But you can strengthen your family’s college plan by being their initial support system. Offer advice and motivation to help your student win scholarships.
If your teen is already approaching their last year of high school, have them by your side when you review our complete guide to scholarships for seniors.
Need a student loan?Here are our top student loan lenders of 2018!
|1 Important Disclosures for CollegeAve.
College Ave Student Loans products are made available through either Firstrust Bank, member FDIC or M.Y. Safra Bank, FSB, member FDIC. All loans are subject to individual approval and adherence to underwriting guidelines. Program restrictions, other terms, and conditions apply.
2 Important Disclosures for Discover.
3 Important Disclosures for Ascent.
Before taking out private student loans, you should explore and compare all financial aid alternatives, including grants, scholarships, and federal student loans and consider your future monthly payments and income. Applying with a cosigner may improve your chance of getting approved and could help you qualify for a lower interest rate. Ascent Student Loans may be funded by Richland State Bank (RSB) or Turnstile Capital Management, LLC (TCM), which are not affiliated entities. Certain restrictions and limitations may apply. Ascent Student Loan products are subject to credit qualification, completion of a loan application, verification of application information and certification of loan amount by a participating school. All loan products may not be available in certain jurisdictions. Other terms and conditions apply. Ascent is a federally registered trademark of TCM and may be used by RSB under limited license. Richland State Bank is a federally registered service mark of Richland State Bank.
* Application times vary depending on the applicants ability to supply the necessary information for submission.
* The Sallie Mae partner referenced is not the creditor for these loans and is compensated by Sallie Mae for the referral of Smart Option Student Loan customers.
4 = Sallie Mae Disclaimer: Click here for important information. Terms, conditions and limitations apply.
5 Important Disclosures for PNC.
PNC Bank is one of the nation’s largest education loan providers. For over 40 years, PNC has been committed to helping students and their families make possible the adventure of college.
6 Important Disclosures for SunTrust.
Before applying for a private student loan, SunTrust recommends comparing all financial aid alternatives including grants, scholarships, and both federal and private student loans. To view and compare the available features of SunTrust private student loans, visit https://www.suntrust.com/loans/student-loans/private.
Certain restrictions and limitations may apply. SunTrust Bank reserves the right to change or discontinue this loan program without notice. Availability of all loan programs is subject to approval under the SunTrust credit policy and other criteria and may not be available in certain jurisdictions.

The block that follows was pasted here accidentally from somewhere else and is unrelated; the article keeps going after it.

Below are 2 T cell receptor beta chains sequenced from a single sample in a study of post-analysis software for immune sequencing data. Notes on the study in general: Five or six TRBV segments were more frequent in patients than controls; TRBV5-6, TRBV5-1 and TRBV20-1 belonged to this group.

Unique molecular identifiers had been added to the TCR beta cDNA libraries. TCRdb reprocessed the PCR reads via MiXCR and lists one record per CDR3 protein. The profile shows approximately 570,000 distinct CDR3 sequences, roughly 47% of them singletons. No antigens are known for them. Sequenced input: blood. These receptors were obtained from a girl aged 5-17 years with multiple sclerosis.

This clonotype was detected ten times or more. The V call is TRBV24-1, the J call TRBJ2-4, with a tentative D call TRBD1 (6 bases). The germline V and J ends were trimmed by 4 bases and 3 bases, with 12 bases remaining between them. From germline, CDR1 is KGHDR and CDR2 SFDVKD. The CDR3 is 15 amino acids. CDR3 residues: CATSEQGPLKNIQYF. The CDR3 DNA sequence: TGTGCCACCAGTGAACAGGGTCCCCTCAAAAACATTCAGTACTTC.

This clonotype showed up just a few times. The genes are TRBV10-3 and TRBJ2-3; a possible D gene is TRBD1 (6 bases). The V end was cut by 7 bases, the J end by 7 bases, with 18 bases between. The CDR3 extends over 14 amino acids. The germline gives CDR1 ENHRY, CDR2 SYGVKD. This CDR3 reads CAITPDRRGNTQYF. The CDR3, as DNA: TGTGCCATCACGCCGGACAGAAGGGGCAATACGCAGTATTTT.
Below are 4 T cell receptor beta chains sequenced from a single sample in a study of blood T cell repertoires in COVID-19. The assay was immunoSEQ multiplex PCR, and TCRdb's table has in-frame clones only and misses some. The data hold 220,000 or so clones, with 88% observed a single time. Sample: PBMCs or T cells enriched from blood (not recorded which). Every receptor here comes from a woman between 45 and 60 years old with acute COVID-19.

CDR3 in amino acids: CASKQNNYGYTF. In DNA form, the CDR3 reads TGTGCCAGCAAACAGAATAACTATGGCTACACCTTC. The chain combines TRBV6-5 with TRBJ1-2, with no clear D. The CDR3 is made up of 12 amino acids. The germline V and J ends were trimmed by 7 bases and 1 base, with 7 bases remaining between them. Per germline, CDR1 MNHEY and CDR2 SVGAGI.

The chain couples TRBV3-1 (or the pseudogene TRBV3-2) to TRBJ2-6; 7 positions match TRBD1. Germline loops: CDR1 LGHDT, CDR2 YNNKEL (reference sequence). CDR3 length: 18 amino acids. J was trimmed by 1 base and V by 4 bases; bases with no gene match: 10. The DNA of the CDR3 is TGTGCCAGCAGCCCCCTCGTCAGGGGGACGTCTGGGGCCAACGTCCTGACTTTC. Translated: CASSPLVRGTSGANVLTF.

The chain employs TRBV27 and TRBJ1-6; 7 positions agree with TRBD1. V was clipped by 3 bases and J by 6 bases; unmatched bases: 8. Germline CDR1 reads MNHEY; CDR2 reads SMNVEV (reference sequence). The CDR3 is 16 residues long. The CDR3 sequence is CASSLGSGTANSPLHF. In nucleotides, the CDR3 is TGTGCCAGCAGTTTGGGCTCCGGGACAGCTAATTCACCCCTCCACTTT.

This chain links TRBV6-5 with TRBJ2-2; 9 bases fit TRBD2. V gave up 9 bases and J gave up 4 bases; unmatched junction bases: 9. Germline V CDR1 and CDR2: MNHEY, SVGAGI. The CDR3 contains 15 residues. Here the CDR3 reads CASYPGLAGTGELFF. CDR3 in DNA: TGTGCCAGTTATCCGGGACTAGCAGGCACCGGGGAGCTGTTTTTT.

SunTrust Bank, Member FDIC. ©2018 SunTrust Banks, Inc. SUNTRUST, the SunTrust logo and Custom Choice Loan are trademarks of SunTrust Banks, Inc. All rights reserved.
7 Important Disclosures for LendKey.
Additional terms and conditions apply. For more details see LendKey
8 Important Disclosures for CommonBond.
A government loan is made according to rules set by the U.S. Department of Education. Government loans have fixed interest rates, meaning that the interest rate on a government loan will never go up or down.
Government loans also permit borrowers in financial trouble to use certain options, such as income-based repayment, which may help some borrowers. Depending on the type of loan that you have, the government may discharge your loan if you die or become permanently disabled.
Depending on what type of government loan that you have, you may be eligible for loan forgiveness in exchange for performing certain types of public service. If you are an active-duty service member and you obtained your government loan before you were called to active duty, you are entitled to interest rate and repayment benefits for your loan.
A private student loan is not a government loan and is not regulated by the Department of Education. A private student loan is instead regulated like other consumer loans under both state and federal law and by the terms of the promissory note with your lender.
If your private student loan has a fixed interest rate, then that rate will never go up or down. If your private student loan has a variable interest rate, then that rate will vary depending on an index rate disclosed in your application. If the interest rate on the new private student loan is less than the interest rate on your government loans, your payments will be less if you refinance.
If you don’t pay a private student loan as agreed, the lender can refer your loan to a collection agency or sue you for the unpaid amount.
Remember also that like government loans, most private loans cannot be discharged if you file bankruptcy unless you can demonstrate that repayment of the loan would cause you an undue hardship. In most bankruptcy courts, proving undue hardship is very difficult for most borrowers.
9 Important Disclosures for Citizens Bank.
Citizens Bank Disclosures
|3.69% – 10.94%1||Undergraduate, Graduate, and Parents||Visit CollegeAve|
|3.82% – 12.82%3||Undergraduate and Graduate||Visit Ascent|
|4.34% – 12.99%2||Undergraduate and Graduate||Visit Discover|
|4.12% – 10.98%*,4||Undergraduate and Graduate||Visit SallieMae|
|5.03% – 11.23%5||Undergraduate and Graduate||Visit PNC|
|3.88% – 12.88%6||Undergraduate and Graduate||Visit SunTrust|
|4.72% – 9.81%7||Undergraduate and Graduate||Visit LendKey|
|3.72% – 9.68%8||Undergraduate, Graduate, and Parents||Visit CommonBond|
|4.04% – 12.01%9||Undergraduate, Graduate, and Parents||Visit Citizens|